"The state council sees its role as being a resource for these local councils," Miller says. "We're available to help identify the means to address unique situations or help organize local food assessments. Local organizations also will be able to learn from each other's mistakes and achievements."
In addition to the communications subcommittee to lead this information sharing, the state council also has organized subcommittees for healthy food access, chaired by Ruth Stemler, state director of anti-hunger nonprofit Share Our Strength, and economic development, headed by Jim Isgar, the U.S. Department of Agriculture's coordinator for rural development in Colorado.
While agriculture and food will generate roughly $40 billion of economic activity in Colorado in 2012, according to state estimates, the council hopes to encourage other development opportunities in rural areas, Miller says. These include fostering participation of more growers in the increasing numbers of farmers markets around the state as well as linking producers to new markets, such as nearby schools and institutions that would like to use more locally grown foods in their cafeterias and meal programs.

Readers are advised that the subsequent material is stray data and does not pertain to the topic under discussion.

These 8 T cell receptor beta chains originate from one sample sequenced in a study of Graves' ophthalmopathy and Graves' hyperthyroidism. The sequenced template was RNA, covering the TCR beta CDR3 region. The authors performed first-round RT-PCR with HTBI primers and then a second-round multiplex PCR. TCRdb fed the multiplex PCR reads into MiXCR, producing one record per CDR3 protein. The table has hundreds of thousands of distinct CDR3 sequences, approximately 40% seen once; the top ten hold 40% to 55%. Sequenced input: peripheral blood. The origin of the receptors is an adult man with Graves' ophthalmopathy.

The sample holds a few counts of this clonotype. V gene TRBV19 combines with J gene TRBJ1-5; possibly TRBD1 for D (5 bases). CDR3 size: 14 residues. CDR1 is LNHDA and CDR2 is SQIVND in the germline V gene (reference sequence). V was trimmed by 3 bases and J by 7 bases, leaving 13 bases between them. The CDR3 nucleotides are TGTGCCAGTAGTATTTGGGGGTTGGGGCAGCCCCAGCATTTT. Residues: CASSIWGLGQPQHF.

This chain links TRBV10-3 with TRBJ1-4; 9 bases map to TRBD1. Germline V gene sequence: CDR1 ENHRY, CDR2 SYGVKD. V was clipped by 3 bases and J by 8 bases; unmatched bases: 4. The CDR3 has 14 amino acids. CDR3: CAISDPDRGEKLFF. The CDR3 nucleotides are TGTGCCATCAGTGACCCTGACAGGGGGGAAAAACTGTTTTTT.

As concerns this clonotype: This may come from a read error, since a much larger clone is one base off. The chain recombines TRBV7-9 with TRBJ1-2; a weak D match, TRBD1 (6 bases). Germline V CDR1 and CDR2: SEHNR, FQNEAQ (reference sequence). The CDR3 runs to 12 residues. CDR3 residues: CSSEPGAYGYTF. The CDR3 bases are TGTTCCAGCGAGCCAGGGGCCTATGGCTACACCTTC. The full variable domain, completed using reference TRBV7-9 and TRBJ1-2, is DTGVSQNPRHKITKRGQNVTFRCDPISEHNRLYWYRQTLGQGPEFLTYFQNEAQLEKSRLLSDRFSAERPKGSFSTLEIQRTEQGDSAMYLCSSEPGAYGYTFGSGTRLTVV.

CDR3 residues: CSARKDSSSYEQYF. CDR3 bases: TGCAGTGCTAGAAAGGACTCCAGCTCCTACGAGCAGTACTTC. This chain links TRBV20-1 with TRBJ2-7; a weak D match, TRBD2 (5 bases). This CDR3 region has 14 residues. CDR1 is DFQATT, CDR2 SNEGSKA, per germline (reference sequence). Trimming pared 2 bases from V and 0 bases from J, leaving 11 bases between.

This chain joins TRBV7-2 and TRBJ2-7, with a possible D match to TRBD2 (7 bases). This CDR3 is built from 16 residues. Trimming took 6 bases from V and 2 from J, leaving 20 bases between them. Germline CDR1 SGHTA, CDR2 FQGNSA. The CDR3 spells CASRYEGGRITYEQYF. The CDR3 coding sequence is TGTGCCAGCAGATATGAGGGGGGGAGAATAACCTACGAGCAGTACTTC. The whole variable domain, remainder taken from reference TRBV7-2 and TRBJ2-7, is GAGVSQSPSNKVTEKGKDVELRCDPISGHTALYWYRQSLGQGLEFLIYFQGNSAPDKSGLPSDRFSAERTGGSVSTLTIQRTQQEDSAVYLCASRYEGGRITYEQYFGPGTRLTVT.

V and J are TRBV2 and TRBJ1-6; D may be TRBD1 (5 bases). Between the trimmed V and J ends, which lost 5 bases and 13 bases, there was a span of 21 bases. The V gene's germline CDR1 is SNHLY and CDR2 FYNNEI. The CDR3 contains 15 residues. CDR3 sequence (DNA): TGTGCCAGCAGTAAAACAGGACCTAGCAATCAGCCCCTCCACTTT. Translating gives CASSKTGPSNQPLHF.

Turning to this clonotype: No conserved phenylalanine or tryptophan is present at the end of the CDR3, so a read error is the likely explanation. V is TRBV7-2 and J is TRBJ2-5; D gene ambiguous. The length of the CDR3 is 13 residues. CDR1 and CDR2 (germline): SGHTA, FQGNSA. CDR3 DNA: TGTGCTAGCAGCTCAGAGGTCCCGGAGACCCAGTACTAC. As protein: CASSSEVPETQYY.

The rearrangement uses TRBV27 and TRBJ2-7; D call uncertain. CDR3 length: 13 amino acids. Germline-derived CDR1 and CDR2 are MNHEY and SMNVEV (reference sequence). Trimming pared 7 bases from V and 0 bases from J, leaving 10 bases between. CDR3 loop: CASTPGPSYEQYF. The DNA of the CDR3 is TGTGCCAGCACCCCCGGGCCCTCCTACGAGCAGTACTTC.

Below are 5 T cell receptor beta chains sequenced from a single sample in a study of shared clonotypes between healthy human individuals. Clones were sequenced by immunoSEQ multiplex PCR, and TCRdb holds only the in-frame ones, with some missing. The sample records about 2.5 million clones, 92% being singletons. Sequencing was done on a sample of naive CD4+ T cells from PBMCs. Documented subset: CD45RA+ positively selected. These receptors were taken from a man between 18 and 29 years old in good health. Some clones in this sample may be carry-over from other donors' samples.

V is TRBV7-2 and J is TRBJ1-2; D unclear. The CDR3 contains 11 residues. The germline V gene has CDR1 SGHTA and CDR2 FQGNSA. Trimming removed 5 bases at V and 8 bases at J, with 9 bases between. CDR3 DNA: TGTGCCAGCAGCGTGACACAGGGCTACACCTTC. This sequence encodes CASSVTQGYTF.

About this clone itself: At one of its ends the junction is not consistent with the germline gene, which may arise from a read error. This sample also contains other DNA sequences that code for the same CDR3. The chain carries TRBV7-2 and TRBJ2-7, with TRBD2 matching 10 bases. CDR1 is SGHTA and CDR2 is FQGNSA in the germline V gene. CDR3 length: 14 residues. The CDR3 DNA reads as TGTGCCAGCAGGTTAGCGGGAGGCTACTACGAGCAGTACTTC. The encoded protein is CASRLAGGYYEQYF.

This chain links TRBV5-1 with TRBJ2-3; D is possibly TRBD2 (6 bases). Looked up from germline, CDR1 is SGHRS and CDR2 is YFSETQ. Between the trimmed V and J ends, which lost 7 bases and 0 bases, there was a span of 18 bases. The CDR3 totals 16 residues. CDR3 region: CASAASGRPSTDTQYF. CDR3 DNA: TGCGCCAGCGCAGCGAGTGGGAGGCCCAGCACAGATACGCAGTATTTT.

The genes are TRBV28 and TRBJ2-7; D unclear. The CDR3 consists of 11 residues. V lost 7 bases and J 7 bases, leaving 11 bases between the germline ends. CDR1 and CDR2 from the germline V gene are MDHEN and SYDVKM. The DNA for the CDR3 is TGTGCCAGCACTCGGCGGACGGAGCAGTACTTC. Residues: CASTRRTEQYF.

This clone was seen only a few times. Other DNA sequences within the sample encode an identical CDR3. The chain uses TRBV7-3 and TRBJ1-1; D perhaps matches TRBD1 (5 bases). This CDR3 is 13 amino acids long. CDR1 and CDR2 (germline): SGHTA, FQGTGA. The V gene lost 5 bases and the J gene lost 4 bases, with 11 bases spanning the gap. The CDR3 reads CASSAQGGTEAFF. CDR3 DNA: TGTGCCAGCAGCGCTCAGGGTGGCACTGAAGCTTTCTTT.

"That's a real opportunity," Miller notes of the new market effort. The council is looking into the formation of hubs, or centers, that can process and store foods for smaller-size producers who want to take advantage of these new markets but don't have the needed infrastructure on their farms and ranches. (See story, Into the Hub, to learn about one Colorado hub launching this year.)
The council also coordinates its work with that of the Colorado Farm to School Task Force, formed by the state Legislature in 2010. The task force works to link food producers to K-12 schools. The goals are to help students get healthier, fresher, local food; connect producers to new markets; increase participation and grow revenues in school lunch programs; and increase awareness of local foods.